MONTHLY INSTALLMENT PLANS
Most of the expensive items we buy in the US are actually bought with a monthly installment plan. Our cars, our houses, expensive electronics, even our cell phones are often financed with monthly plans. Probably anything above $1000 is higher than our monthly discretionary income and a good candidate for a monthly plan. Remember when an iPhone used to cost $500, and we didn't need a monthly plan? Well, Apple has since raised its prices and now markets its price as a "monthly price". Surprise, surprise! Does it mean we buy less iPhones? Nope, Apple is still making great money, and we're still buying its precious phones.
For example, Art House SF partnered with ArtMoney to provide zero interest to the buyer monthly installment. Alternatively, to ArtMoney, PayPal, Square, and even your credit card offer easy to apply monthly installment plans that make buying art more affordable. Does it make the final price lower? No. Yet, we still buy houses, condos, cars, furniture, etc. in the US, and they are all financed primarily by the monthly installment plans. This "pay later" economy has its own disadvantages but overall had a net positive effect on the affordability of large-ticket items.
If art is important to you, consider low or zero-interest monthly installment plans to finance it.
You'll quickly notice that besides financing/mortgages/monthly installment plans, another commonly used financial "affordability" vehicle is lease or rent. So why is it not as common in the art world?
That's a good question. I think it might be because most artists who work with customers directly don't want the hassle. Yes, it's a lot more work, shipping/handling costs for an artist to cover and deal with. What about insurance for the art piece as well? Who is going to cover that cost?
Galleries can probably handle the extra work, financial overhead and insurance needed, yet also don't offer this service often. Why is that? Is it possible that since galleries often do not own the art they're selling (remember, they don't pay artists upfront!), art renting becomes very complicated for them as well? It's like imagine you're trying to rent your apartment if you're the renter yourself. Your landlord will probably not be happy. While if I own my apartment, then renting it out is much easier.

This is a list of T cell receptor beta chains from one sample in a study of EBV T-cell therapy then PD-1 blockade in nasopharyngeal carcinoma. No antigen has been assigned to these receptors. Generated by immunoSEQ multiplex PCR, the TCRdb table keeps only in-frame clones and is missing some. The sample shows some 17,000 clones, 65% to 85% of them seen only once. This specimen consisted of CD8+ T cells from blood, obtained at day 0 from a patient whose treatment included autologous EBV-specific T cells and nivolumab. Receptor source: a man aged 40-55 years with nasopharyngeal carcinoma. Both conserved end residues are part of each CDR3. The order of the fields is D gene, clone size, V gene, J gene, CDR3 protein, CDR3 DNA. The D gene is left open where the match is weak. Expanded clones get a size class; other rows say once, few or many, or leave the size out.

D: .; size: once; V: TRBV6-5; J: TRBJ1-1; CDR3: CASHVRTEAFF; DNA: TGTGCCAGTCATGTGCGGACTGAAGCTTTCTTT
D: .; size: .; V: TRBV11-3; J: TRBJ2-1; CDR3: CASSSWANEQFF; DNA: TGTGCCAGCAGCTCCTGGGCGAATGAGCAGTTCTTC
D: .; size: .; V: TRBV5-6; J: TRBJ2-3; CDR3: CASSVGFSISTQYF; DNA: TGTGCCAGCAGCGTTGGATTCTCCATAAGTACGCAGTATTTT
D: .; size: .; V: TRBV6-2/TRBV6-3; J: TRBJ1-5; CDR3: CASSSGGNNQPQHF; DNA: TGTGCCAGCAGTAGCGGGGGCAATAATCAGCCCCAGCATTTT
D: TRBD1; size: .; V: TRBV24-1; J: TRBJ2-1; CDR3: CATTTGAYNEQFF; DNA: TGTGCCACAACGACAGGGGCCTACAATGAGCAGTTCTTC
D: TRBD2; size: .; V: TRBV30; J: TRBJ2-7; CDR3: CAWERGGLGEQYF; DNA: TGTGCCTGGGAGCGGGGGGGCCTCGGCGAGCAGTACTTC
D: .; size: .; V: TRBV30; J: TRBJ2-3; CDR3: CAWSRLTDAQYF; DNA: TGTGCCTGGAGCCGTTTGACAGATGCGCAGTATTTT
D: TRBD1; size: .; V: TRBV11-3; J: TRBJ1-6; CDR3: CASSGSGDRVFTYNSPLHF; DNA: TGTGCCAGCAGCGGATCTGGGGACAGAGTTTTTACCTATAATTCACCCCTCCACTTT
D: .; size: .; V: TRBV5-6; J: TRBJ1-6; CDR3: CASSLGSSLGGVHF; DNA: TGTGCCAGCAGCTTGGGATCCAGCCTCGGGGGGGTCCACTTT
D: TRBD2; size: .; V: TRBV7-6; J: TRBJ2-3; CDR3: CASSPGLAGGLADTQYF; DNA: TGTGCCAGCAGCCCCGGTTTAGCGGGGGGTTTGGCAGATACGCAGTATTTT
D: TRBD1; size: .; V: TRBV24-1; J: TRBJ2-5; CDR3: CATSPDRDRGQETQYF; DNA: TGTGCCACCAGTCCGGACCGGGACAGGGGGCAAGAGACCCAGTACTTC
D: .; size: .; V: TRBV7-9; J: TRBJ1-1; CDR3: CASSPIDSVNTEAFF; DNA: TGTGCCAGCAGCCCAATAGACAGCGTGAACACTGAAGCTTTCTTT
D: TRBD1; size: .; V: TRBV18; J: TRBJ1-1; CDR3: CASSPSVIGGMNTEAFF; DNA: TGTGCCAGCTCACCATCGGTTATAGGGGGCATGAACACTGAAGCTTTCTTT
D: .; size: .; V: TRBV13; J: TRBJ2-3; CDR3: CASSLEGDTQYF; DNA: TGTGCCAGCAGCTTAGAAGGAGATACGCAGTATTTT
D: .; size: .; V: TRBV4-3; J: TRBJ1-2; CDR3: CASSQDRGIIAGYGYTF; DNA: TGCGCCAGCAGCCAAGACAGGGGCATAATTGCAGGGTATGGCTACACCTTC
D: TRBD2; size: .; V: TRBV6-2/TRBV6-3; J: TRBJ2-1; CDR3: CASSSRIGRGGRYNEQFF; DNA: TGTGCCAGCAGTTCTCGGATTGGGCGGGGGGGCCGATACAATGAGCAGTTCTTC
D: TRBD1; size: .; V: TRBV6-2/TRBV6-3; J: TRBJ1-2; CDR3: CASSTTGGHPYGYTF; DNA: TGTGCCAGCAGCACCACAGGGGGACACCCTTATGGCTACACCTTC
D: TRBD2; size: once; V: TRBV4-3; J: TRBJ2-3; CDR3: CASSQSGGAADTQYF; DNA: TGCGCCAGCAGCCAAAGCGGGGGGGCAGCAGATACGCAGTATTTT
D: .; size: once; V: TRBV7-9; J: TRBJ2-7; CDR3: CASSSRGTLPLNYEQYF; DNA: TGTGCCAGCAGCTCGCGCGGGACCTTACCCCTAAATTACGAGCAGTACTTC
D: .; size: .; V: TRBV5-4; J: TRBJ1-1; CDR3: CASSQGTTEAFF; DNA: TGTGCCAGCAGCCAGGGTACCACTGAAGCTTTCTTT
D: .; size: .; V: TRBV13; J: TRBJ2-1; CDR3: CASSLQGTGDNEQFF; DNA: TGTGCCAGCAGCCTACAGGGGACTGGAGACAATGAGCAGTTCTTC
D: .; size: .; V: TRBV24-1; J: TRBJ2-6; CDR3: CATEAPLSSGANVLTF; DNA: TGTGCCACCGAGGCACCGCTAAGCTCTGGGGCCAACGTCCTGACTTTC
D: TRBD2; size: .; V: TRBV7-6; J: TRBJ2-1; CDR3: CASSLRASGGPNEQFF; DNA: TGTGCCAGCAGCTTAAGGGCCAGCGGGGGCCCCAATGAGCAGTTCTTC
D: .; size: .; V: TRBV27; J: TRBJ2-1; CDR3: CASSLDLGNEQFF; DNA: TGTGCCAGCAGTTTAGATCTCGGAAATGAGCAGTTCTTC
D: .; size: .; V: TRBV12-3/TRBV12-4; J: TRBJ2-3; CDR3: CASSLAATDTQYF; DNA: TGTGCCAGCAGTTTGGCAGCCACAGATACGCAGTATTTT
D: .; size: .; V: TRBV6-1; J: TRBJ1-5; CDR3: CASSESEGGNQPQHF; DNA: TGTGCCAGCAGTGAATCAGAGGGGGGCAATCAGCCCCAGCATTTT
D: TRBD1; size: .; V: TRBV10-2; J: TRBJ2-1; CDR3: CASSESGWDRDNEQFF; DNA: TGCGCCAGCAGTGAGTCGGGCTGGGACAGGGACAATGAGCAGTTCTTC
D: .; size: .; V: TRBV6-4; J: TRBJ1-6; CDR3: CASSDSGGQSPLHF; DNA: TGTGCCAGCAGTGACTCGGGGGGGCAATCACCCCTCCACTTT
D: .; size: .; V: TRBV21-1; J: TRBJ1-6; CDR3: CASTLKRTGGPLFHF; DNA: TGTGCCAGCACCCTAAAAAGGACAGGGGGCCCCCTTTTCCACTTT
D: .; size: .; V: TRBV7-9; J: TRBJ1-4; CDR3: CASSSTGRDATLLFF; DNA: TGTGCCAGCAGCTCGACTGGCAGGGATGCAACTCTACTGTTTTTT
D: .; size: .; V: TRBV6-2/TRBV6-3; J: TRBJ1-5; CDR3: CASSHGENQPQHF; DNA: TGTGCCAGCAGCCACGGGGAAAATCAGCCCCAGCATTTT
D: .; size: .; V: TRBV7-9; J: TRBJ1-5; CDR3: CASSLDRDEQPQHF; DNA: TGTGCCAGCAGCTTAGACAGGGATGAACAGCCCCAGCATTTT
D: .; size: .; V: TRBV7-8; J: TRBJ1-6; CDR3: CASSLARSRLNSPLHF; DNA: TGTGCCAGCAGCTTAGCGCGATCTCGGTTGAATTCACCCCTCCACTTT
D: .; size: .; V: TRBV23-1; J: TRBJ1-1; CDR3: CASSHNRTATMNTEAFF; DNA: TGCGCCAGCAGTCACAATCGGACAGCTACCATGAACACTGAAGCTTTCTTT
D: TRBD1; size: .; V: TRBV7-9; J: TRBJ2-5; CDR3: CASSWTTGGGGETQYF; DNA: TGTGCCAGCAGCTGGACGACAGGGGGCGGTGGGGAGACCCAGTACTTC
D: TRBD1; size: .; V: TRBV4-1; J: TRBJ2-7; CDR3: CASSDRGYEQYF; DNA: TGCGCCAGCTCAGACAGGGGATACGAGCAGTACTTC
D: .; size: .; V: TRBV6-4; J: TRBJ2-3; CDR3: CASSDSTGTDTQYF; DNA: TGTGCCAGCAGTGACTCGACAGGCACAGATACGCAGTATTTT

The advantage of renting art is that a) low monthly payments, and b) you can return it if you don't like it. And the disadvantage is, of course, you don't really own it and might be paying more in the longer-term. I would be looking for models where the entire rent amount you pay is applied to the principal if you choose to buy. For example, if you're renting a $5,000 piece for $100 for 12 months and decide to buy it after a year, then you'll just owe $3,800 in the end.
So my bottom line here is to research if an original piece of art can be rented from a gallery or an artist. I hope this becomes a trend.
Art as part of your interior design
I live in the San Francisco Bay Area with the world's highest real-estate prices. People spend millions on houses, tens of thousands on remodeling, and thousands on furniture. In fact, the national average for kitchen remodeling is $16,600 or $150 per sq. ft (or about $1 per square inch). While on average, people spent $2,200 on living room furniture, $1,400 for kitchen furniture, and $3,600 for bedroom furniture. So having spent $20,000 on remodeling, how much can one spend on the artwork? And if our appliances are top-of-the-line, our counters are made of granite, our furniture is hand-crafted wood, why should the artwork be plastic?
One way to approach this dilemma is to factor in the cost of the art in overall remodeling costs. In fact, most commercial real estate developers add the price of artwork to the overall cost. And commercial buildings probably need art a lot less than one's cozy house.
So my bottom line is to include artwork in your remodeling/furniture budget. Don't keep it as an afterthought. The numbers need to make sense. If $20,000 is budgeted on remodeling, spending $50 on the artwork seems too low. Alternatively, purchasing a $10,000 painting for IKEA-furnished apartment might not be the best decision. Don't believe me? Here's a great article on the importance of art in interior design.